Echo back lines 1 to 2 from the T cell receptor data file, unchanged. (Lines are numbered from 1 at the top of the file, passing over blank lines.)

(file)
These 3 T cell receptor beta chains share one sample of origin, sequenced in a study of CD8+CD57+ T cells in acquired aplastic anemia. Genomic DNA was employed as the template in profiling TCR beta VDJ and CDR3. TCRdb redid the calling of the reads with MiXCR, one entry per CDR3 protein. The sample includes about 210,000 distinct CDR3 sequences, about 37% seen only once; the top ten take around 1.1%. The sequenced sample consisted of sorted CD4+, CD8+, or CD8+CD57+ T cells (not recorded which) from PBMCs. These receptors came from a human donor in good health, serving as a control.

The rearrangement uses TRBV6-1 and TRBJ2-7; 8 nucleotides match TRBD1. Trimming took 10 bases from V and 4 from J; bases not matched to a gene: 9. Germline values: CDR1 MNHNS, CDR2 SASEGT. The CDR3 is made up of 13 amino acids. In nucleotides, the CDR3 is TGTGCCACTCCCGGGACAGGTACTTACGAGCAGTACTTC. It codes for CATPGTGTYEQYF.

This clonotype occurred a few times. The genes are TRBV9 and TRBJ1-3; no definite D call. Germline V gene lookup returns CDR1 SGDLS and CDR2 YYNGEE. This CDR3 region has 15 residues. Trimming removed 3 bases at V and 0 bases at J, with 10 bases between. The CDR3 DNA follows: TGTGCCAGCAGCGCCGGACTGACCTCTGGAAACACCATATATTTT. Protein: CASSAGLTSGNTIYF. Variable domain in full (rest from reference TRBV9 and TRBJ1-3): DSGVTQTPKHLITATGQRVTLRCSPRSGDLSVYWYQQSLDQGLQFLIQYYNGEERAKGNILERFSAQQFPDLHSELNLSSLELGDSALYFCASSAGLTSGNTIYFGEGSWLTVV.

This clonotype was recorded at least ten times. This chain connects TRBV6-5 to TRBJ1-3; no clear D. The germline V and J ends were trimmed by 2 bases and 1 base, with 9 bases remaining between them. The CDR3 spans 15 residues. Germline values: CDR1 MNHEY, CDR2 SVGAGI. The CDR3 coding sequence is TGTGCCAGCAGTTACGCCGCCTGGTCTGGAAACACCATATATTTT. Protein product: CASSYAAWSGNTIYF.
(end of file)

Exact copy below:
These 3 T cell receptor beta chains share one sample of origin, sequenced in a study of CD8+CD57+ T cells in acquired aplastic anemia. Genomic DNA was employed as the template in profiling TCR beta VDJ and CDR3. TCRdb redid the calling of the reads with MiXCR, one entry per CDR3 protein. The sample includes about 210,000 distinct CDR3 sequences, about 37% seen only once; the top ten take around 1.1%. The sequenced sample consisted of sorted CD4+, CD8+, or CD8+CD57+ T cells (not recorded which) from PBMCs. These receptors came from a human donor in good health, serving as a control.

The rearrangement uses TRBV6-1 and TRBJ2-7; 8 nucleotides match TRBD1. Trimming took 10 bases from V and 4 from J; bases not matched to a gene: 9. Germline values: CDR1 MNHNS, CDR2 SASEGT. The CDR3 is made up of 13 amino acids. In nucleotides, the CDR3 is TGTGCCACTCCCGGGACAGGTACTTACGAGCAGTACTTC. It codes for CATPGTGTYEQYF.